The global COVID-19 outbreak is a concern shared by many people around the world. According to media reports, the Chinese government has responded by locking down Wuhan city in Hubei province, where the virus was first detected in January, and urging citizens to self-quarantine.
Some countries like the United States, Mauritius and Indonesia have evacuated their citizens out of China and cancelled flights, while Prime Minister Hun Sen last month noted the Kingdom’s relationship with China is business as usual.
According to the Associations of Cambodian Students in China, there are approximately 2,400 Cambodian students in China, with more supposed to join. Khmer Times’ Marie Lamy spoke to students who had travel plans cancelled or postponed because of COVID-19.
According to the CPU China Pharmaceutical University, an international student was warned by the university and placed under quarantine after allegedly returning to China without consent. The university said the student allegedly jumped a gate and entered his dorm.
He says staying within the four walls for his dorm for long periods is a struggle, but notes that doing so is the safest choice.
He says he cooks most meals as it is safer than eating outside.
“Before [the outbreak], I ate breakfast, lunch and dinner at the campus’ canteen, but now I regularly cook,” Mr Chanserey says. “The supermarket on campus opens three days a week from 1pm to 4pm. Stalls sell eggs and vegetables, but a few types of meat.”
He says his mother is worried about safety in China, adding she has asked him to return home. However, Mr Chanserey says he is apprehensive about using public transportation at the moment and travelling to the closest airport would take one and a half hours via metro.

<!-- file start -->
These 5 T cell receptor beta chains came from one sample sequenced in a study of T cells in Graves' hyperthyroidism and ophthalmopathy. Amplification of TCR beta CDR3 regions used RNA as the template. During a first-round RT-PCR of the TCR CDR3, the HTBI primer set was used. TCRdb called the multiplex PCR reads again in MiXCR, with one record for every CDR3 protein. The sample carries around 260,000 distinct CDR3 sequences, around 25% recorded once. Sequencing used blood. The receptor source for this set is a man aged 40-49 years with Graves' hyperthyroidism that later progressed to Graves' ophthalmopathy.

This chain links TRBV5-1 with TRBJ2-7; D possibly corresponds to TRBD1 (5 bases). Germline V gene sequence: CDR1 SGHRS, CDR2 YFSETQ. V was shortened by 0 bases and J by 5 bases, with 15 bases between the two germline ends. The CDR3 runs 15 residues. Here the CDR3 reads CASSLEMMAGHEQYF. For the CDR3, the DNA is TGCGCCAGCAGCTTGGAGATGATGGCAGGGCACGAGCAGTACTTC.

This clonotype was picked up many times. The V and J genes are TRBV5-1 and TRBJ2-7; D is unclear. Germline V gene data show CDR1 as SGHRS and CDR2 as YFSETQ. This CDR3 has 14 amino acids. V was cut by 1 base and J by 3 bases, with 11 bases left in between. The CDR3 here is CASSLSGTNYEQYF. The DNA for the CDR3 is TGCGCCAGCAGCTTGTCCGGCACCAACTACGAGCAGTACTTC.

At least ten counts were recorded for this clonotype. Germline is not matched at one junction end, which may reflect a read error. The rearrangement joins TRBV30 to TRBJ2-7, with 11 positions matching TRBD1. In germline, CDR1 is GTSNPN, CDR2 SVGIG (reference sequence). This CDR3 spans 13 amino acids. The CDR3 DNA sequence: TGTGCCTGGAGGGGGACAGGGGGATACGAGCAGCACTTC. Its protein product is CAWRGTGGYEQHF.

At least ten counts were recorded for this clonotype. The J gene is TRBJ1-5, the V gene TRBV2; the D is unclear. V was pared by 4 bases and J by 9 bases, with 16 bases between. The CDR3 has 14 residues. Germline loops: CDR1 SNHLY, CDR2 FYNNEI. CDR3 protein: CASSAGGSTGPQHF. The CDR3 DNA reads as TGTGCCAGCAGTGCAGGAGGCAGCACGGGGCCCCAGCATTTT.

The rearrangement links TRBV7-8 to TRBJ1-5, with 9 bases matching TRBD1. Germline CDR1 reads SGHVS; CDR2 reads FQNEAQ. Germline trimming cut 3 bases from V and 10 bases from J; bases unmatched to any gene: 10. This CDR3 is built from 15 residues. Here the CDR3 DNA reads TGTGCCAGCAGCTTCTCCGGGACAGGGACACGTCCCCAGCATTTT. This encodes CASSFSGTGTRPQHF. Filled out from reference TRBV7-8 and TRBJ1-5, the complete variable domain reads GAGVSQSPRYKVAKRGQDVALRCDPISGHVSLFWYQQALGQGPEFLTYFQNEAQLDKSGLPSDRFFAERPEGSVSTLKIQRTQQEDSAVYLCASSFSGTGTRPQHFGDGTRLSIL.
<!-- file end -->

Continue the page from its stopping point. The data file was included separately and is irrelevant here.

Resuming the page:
“Going outside is taking a risk – I do not want to take that risk because I do not know who is sick,” he says. “I would rather stay in my dormitory and wait until things go back to normal.”
COVID-19 has disrupted many events around the world. Concerts, seminars, marathons and conferences have been indefinitely postponed.
Tedros Adhanom Ghebreyesus, general director of the World Health Organization, said: “COVID-19 can be characterised as a pandemic.”
Mr Hun Sen last week during a graduation ceremony said: “Do not fear COVID-19, have the courage to combat it. Please transform fear into an opportunity to strengthen hygiene practices.”
“Masks, hand sanitisers and food supplies were sent to students in need,” ACSC president Nop Veasna said. “We are always in touch with companies who can help. We are looking for businesses in China or Cambodia who are able to donate anything that can be useful.”
In a recent interview with Khmer Times, Chinese Ambassador Wang Wentian said the Chinese embassy in Phnom Penh is working with local health departments to ensure the safety of Chinese nationals in the Kingdom. He said the embassy will update Chinese nationals in Cambodia on the latest COVID-19 information.
Ms Sonya says she felt excited when her university in Phnom Penh announced in December she would be going to China to study in the Beijing Foreign Language University as part of a foreign exchange programme.
“The programme was scheduled to start in February, but the [Chinese] embassy informed me that the programme has been postponed indefinitely,” Ms Sonya says, noting she is now at home waiting for approval from the Chinese embassy.
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